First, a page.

Just one week after declaring his intention to remain in the Kremlin until at least 2030, Russian President Vladimir Putin promised “victory” in Ukraine on Thursday during an optimistic press conference.
Encouraged by his experiences on the battlefield and war weariness in the West, the 71-year-old appeared at ease as he dismissed almost two years of international sanctions and restated his maximalist objectives for Ukraine.
He declared, “I am sure that victory will be ours,” in his first year-end media appearance following Russia’s shocking military incursion into Ukraine in February 2022.
He stated that the military was “improving their position on almost the entire line of contact” in Ukraine.
His four-hour appearance coincided with one of Kyiv’s lowest points in the conflict, which has destroyed entire cities in the south and east of Ukraine and claimed tens of thousands of lives.With little progress made during its summer counteroffensive, Ukraine is losing Western support as a result of internal conflicts within the EU and political squabbling in Washington.Putin seemed to draw attention to these, emphasizing that Russia’s economy and morale had not been negatively impacted by nearly two years of international isolation and Western sanctions.
Turning tide of Putin
In the grand Moscow hall, where hundreds of journalists had to pass four police checkpoints in order to hear Putin speak, the echoes of Russia’s military operation could still be heard.
Only hours before event was scheduled to begin, Russia claimed to have shot down nine Ukrainian drones that were en route to Moscow.
As Putin’s event came to a close, AFP reporters in Kyiv heard explosions going off and air raid sirens.
In an attack that left 11 people injured earlier on Thursday, Ukraine claimed to have shot down all but one of the 42 drones aimed at Odesa.
Last year, as Moscow reeled from military setbacks and Ukraine managed to repel the Kremlin’s initial assault on Kyiv and then reclaim territory in the east and south, choreographed call-in show was canceled. Many in Moscow had anticipated that Kyiv would fall within a few days, so their surprise at Ukraine’s resolute resistance and the support of its allies came as a shock to observers worldwide.
However, nearly two years into his campaign, He seems to be sensing that things are starting to work in his favor. On Thursday, he reiterated the military goals he set forth at the beginning of his campaign, saying that Kyiv needed “de-nazification and de-militarization,” along with continued neutrality.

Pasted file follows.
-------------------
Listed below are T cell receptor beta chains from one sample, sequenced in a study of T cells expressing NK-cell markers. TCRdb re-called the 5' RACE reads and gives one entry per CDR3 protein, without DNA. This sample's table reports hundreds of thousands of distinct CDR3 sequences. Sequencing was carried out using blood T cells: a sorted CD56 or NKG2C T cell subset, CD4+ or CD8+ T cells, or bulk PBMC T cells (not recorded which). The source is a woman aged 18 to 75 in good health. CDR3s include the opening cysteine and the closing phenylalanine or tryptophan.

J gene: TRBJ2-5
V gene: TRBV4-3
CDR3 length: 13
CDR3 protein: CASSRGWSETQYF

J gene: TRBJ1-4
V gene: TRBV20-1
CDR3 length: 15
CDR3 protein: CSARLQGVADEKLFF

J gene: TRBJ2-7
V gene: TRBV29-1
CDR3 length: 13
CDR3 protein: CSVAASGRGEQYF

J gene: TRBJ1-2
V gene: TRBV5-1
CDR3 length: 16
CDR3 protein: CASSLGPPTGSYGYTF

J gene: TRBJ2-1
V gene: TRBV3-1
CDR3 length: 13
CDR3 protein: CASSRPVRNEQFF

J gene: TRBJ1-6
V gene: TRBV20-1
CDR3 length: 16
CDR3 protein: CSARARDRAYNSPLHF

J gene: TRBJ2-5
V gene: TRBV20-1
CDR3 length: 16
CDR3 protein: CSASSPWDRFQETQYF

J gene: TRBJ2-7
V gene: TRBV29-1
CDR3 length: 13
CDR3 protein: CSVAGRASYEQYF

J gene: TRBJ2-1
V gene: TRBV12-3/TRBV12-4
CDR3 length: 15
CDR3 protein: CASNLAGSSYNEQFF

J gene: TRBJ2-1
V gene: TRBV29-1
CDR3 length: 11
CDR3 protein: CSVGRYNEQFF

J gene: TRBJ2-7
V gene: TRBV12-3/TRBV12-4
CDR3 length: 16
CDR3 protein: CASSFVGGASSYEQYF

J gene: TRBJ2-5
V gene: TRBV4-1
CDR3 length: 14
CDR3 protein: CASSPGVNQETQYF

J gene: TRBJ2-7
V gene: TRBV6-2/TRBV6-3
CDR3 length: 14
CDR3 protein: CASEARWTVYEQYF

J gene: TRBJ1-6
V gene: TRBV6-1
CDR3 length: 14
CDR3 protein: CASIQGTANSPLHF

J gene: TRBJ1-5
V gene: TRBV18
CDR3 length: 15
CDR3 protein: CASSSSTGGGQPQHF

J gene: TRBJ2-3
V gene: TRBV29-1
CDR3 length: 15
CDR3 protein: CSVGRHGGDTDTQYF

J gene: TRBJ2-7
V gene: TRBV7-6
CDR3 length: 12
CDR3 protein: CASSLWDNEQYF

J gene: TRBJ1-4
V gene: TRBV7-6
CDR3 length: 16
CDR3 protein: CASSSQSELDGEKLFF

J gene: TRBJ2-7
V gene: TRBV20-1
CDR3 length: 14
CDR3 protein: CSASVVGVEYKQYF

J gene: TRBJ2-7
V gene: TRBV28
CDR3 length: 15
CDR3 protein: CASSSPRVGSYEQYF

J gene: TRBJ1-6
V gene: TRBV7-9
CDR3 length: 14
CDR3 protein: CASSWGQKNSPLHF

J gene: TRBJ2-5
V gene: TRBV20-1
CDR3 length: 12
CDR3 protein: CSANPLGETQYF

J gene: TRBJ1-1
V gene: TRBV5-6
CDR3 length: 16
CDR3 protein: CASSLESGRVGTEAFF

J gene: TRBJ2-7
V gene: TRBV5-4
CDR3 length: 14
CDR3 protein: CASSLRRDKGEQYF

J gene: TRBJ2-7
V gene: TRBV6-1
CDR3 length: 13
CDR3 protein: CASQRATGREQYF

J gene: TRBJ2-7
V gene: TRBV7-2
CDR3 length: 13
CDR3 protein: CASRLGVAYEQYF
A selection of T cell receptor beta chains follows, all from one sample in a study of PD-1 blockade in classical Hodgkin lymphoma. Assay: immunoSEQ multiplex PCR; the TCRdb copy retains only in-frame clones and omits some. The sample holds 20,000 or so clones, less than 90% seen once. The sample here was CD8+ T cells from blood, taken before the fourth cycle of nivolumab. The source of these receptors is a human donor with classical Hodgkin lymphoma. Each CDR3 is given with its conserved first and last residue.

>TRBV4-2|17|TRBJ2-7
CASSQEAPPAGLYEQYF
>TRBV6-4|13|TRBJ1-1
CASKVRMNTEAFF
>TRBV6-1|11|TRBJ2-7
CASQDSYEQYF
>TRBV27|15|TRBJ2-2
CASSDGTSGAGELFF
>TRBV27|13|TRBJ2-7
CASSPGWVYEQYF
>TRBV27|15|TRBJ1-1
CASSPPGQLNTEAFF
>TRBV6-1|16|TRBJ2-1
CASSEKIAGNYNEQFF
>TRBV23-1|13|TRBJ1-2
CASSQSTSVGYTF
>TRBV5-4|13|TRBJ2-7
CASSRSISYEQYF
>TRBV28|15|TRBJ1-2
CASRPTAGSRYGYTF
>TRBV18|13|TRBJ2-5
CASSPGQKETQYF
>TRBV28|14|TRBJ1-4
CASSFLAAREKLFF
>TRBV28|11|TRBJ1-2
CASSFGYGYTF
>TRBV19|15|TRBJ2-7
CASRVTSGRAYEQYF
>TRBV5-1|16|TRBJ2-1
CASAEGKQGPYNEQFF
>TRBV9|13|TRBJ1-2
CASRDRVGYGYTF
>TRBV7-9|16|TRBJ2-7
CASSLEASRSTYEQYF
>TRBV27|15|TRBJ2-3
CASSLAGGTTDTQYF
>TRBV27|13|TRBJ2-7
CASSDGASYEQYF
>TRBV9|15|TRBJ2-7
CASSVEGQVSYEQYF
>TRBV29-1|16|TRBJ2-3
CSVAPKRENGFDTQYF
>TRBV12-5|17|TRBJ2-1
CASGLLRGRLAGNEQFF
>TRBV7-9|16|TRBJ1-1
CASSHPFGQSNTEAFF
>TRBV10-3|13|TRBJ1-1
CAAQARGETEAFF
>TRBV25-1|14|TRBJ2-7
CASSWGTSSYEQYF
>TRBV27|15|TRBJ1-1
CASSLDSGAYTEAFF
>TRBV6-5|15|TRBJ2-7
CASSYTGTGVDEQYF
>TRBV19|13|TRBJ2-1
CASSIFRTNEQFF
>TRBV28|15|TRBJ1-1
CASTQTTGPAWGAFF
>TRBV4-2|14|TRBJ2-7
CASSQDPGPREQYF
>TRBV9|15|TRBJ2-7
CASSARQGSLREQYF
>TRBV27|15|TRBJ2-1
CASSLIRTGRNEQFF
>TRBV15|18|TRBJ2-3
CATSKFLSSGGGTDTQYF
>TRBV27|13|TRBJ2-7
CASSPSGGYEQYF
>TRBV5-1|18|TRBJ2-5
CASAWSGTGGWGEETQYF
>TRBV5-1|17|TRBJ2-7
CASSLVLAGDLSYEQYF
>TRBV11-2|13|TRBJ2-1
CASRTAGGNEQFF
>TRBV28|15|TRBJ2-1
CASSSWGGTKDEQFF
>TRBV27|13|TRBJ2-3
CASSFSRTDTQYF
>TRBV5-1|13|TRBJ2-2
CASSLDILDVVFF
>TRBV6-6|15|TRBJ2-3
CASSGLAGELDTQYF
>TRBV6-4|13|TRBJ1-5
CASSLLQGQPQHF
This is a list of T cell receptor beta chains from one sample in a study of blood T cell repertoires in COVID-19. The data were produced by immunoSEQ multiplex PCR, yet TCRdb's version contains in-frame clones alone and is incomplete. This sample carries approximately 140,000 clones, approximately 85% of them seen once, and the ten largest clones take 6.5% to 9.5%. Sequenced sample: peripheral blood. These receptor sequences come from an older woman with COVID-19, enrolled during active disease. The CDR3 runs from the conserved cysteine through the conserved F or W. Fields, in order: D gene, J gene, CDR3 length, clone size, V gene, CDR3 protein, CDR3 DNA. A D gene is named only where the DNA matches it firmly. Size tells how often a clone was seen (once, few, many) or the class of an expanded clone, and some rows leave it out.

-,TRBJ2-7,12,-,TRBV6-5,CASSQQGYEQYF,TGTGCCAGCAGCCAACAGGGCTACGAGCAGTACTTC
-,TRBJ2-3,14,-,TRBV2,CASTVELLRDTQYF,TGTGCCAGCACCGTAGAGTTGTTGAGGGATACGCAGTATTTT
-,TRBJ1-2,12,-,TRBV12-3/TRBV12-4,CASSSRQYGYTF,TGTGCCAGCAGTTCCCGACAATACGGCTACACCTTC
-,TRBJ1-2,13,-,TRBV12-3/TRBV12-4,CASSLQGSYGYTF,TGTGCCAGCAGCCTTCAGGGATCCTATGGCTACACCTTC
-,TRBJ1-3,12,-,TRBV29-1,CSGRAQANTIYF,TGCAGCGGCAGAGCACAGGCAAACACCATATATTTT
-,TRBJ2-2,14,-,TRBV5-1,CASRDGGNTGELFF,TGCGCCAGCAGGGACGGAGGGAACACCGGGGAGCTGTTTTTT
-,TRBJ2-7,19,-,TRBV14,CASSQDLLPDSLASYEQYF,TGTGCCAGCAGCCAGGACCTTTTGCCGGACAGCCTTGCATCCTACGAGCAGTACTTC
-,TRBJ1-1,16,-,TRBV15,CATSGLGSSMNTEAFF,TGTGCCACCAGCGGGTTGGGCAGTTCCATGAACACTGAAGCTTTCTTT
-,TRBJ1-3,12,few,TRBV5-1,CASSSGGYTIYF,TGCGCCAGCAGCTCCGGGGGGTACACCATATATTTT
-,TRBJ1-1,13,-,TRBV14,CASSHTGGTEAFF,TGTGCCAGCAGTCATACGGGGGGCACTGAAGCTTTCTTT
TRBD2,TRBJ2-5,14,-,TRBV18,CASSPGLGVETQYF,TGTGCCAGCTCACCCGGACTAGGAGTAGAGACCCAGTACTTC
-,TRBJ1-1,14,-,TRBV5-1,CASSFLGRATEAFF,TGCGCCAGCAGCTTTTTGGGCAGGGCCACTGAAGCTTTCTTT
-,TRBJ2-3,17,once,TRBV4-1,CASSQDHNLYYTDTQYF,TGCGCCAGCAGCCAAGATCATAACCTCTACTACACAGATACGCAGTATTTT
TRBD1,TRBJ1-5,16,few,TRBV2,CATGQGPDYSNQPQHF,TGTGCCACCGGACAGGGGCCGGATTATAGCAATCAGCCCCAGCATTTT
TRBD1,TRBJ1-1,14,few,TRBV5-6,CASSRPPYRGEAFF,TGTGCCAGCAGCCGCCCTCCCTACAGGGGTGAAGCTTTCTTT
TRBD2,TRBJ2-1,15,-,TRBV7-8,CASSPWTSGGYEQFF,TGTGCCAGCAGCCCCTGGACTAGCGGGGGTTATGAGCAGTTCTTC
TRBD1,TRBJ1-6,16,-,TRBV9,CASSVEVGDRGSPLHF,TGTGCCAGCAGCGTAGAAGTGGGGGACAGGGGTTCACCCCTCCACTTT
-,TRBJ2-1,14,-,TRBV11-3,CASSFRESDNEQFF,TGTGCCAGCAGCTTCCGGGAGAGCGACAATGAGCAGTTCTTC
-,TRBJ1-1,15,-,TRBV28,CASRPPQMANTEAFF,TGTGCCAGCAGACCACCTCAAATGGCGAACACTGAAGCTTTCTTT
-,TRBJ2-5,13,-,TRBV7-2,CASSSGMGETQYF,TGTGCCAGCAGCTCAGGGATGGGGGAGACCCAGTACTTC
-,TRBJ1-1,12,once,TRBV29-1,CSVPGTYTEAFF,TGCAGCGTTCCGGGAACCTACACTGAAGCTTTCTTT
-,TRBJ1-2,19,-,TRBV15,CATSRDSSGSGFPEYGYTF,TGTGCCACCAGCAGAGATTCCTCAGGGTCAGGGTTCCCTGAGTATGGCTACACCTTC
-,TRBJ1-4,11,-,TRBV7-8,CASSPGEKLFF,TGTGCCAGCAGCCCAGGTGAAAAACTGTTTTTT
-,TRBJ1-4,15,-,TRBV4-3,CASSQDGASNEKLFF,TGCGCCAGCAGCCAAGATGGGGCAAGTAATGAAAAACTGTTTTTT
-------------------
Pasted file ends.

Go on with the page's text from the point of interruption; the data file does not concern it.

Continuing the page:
Putin’s conference coincided with a crucial summit in Brussels during which Ukraine had hoped to secure a clear path to EU membership.
But that drive has been hampered by Hungarian Prime Minister Viktor Orban, a Putin ally who stands firmly against Ukraine’s EU ambitions.
Orban reaffirmed that position before the start of talks in Brussels Thursday, telling reporters Kyiv had not yet met the “merit-based” criteria to join the bloc.
In response, Volodymyr Zelensky, the president of Ukraine, said that “now is not the time for half-measures or hesitation” and predicted that Putin would attempt to take advantage of the failure of the Brussels summit.
NATO chief Jens Stoltenberg backed Zelensky and cautioned Putin that if Western military backing for Kyiv wanes, he may launch attacks against other nations.
“If Putin wins in Ukraine, there is real risk that his aggression will not end there,” Stoltenberg stated.
“Our support is not charity — it is an investment in our security.”
‘Hopes’ for detained Americans
Zelensky’s visit to Washington this week, where he was unable to overcome Republican resistance in Congress to the approval of a new $60 billion aid package, served to bolster Putin even more.
Putin mentioned oil sales this month in the United Arab Emirates and Saudi Arabia, which allows Moscow to continue funding its military endeavors.
In response to domestic concerns, Putin attempted to downplay the possibility of a second military conscription after a call-up in September 2022 caused demonstrations and a large-scale male exodus.
Declaring that he would run for office again in March, he stated that Russia currently had “617,000 people in the conflict zone”.
“To date, there is no need for a new mobilisation,” he stated.
Putin claimed that “dialogue” had been held regarding Gershkovich and another American in custody, businessman and former Marine Paul Whelan.
“I hope we will find a solution,” Putin said in response to a query concerning the viability of a prisoner exchange.
He did, however, add that Washington “should also listen to us and make a decision that will suit the Russian Federation.”
On Tuesday, Washington announced that Russia had turned down a fresh offer to release the two men.